Beating The TrafficAtlanta integrator helps local transportation agency keep its officials and citizens off the streets by adding a high-capacity streaming webcast capability to boardroom install. 10/24/2007 8:25 AM Eastern
Beating The Traffic
Atlanta integrator helps local transportation agency keep its officials and citizens off the streets by adding a high-capacity streaming webcast capability to boardroom install.
CHALLENGE: Create a webcasting system with pipes big enough to support a huge amount of simultaneous use.
SOLUTION: Using a Windows-based PC running RealProducer Plus, route streaming video and audio to the robust broadband infrastructure of a nearby public broadcast center.
AS A PUBLIC AGENCY vested in the keeping traffic lights running, land use efficient and the air quality good, it makes sense that the Georgia Regional Transportation Authority (GRTA) would integrate virtual meeting capabilities into its boardroom activities. After all, the less people driving to its facility, the more fulfilled its mandate.
Frye says the renovation, brought a lot more features to the authority's boardroom, which also was moved to another area of the building. “It's a room where all the commissioners and board members meet and discuss the direction of new projects, finances and things like that,” says Frye. “They typically present a lot of pictures and maps while they discuss proposals or interface with officials from other agencies.”
At the heart of the project: a robust Webcasting system that lets authority officials — as well as Georgia citizens — simultaneously access live streaming video and audio of the board meetings.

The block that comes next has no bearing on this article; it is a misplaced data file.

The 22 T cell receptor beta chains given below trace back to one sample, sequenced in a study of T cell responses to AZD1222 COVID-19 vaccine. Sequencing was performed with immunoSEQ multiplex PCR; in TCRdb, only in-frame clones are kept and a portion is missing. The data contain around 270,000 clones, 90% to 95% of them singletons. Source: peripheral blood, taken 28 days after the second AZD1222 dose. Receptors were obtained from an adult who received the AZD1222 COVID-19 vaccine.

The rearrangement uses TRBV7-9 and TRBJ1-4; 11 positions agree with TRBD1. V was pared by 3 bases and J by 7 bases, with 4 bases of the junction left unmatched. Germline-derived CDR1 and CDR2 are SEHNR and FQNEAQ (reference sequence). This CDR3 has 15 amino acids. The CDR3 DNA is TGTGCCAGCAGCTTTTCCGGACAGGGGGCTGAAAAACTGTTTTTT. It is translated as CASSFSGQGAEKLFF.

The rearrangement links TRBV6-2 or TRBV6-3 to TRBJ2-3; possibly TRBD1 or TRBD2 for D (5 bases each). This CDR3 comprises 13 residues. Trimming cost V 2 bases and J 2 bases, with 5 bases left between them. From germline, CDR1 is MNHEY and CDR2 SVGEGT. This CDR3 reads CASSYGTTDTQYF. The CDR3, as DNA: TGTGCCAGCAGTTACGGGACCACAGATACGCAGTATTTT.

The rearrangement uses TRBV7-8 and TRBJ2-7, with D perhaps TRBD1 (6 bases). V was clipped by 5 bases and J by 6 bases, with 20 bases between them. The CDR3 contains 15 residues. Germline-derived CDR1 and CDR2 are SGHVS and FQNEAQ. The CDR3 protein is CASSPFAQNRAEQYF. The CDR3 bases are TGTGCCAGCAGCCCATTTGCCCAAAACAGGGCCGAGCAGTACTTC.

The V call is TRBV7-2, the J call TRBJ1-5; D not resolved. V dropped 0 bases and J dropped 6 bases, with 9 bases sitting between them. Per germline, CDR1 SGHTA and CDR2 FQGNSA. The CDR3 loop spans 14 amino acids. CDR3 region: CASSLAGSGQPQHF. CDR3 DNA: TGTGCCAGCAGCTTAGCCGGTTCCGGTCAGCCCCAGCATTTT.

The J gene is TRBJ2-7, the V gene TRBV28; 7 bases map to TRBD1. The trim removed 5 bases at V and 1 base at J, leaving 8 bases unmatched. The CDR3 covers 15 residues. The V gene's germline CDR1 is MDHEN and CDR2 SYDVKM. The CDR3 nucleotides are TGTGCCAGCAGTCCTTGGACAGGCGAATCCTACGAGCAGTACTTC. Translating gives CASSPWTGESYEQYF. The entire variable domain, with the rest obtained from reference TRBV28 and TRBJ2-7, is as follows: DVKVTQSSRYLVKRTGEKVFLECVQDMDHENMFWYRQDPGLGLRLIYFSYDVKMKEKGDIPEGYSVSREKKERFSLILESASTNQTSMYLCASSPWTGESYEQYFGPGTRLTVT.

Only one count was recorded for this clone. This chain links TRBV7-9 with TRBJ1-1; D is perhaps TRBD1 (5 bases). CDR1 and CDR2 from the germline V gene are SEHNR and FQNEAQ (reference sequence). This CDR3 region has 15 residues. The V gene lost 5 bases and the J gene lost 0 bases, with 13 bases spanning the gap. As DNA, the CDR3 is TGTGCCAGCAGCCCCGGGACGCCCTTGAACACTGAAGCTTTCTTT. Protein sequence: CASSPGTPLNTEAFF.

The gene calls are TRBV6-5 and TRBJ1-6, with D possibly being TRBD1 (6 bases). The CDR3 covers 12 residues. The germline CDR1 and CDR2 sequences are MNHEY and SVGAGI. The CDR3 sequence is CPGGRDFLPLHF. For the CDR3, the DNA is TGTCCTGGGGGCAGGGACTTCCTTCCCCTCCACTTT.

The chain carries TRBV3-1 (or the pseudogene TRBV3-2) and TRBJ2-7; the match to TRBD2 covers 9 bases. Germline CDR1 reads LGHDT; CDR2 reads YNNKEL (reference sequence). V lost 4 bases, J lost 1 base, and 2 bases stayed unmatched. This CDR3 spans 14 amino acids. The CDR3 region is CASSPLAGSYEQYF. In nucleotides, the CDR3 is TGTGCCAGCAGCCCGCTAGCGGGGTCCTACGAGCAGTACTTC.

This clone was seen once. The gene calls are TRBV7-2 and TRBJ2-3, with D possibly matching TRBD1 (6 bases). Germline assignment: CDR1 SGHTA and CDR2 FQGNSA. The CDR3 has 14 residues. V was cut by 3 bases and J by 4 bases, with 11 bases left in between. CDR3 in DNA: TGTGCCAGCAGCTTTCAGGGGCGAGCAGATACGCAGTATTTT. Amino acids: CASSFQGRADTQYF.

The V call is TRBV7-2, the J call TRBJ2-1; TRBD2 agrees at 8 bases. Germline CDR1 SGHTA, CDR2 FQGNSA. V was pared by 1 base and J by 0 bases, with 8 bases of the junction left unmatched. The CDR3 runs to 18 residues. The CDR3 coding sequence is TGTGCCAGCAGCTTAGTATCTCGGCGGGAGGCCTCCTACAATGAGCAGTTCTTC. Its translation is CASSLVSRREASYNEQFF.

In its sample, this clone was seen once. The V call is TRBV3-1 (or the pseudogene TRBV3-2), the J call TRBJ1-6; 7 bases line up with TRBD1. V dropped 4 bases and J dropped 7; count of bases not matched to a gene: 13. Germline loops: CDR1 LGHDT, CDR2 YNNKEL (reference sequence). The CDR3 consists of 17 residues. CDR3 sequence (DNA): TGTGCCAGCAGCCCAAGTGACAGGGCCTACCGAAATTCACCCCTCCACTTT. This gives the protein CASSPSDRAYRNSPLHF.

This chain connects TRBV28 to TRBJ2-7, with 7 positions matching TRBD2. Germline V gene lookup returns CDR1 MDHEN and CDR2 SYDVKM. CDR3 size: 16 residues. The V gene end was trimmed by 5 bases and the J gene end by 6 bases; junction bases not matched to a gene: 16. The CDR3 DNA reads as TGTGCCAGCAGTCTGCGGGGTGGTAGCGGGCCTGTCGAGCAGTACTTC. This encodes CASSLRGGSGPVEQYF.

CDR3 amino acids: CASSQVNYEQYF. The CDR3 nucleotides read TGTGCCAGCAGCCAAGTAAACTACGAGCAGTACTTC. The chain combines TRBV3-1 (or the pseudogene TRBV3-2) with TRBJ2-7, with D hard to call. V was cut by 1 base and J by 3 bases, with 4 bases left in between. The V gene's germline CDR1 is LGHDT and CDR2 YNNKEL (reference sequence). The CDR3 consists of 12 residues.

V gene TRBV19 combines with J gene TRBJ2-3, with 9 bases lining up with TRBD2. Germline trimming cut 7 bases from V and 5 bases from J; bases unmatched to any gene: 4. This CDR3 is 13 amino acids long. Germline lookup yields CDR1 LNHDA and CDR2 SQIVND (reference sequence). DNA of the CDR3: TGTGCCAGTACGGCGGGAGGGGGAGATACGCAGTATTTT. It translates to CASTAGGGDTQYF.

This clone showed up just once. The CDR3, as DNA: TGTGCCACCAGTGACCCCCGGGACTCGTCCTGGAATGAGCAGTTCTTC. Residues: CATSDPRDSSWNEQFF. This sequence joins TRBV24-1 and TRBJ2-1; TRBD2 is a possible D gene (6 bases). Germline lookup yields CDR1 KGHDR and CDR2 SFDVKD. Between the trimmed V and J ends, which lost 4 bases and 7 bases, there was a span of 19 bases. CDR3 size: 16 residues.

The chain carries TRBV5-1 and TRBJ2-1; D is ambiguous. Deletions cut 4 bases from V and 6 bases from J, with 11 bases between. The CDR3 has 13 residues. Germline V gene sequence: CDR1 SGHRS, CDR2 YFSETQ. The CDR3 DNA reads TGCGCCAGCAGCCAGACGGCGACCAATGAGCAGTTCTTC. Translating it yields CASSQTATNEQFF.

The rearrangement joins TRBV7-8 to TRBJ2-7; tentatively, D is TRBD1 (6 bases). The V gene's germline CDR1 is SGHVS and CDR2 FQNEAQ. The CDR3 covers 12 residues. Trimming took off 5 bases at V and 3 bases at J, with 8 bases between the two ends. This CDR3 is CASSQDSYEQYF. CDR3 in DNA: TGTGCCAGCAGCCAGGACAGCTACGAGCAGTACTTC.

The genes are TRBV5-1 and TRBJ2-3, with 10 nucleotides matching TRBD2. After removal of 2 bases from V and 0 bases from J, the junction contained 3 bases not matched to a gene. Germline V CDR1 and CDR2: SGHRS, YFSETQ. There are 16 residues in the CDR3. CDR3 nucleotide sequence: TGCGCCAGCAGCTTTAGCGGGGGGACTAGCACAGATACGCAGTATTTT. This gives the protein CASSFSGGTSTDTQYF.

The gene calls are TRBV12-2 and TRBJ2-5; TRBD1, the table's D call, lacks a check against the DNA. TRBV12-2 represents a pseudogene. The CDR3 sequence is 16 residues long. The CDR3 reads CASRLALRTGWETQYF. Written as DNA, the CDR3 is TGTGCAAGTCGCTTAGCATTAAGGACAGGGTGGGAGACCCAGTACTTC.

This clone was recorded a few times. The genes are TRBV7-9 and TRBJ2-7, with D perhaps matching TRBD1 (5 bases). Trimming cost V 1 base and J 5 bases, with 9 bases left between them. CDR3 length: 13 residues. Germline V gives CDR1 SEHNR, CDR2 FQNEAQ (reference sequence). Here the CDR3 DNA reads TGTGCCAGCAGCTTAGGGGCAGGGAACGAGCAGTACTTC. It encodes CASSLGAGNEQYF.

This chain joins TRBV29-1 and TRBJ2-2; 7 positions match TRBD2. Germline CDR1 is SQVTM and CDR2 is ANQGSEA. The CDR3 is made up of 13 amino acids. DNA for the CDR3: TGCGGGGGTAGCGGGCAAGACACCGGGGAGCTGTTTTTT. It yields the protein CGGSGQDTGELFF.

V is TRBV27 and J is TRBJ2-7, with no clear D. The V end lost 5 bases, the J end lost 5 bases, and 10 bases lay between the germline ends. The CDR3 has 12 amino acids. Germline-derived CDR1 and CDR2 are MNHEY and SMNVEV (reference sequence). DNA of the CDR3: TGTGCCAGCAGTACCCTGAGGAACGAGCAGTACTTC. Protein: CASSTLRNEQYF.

According to CEI IT engineer Jim Mack, this system is based on RealNetworks RealProducer Plus software, running on a Windows-based Dell PC provided by the authority's IT department. Using the application, all audio and video generated in the boardroom is converted into streaming RealAudio and RealVideo files. Those files are then sent across the street to Georgia Public Broadcasting headquarters, which has a robust broadband distribution system.
The transportation authority has “the luxury of having Georgia Public Broadcasting and all of its bandwidth right across the street,” says Mack. The authority “can push all its audio and video signals to a great big pipe, so any number of people can watch these meetings. Any audio or video source—whoever is speaking or whatever the hot source is at the time—can be fed directly through RealProducer. And the software puts out three or four different streams, so that everything from T1 to cable (modem) to dial-up looks good.”
Also supporting the remote meeting environment is a Lectrosonics DMTH4 telephone hybrid, which integrates telephone lines and other external audio sources into the digital bus structure of the boardroom's Lectrosonics DM1612 audio processing system. These sources can operate as just another microphone or audio input in the sound system. This allows board members, while monitoring proceedings on laptop or desktop computer, to conference into meetings by dialing directly into the room's audio system (see sidebar).
Those attending the meeting speak into one of an array of 17 Shure MX418, 18-inch gooseneck condenser microphones dispersed around the room's large U-shaped table. These mics connect directly to the DM1612 audio processor, which routes directly into the Webcasting and room audio systems.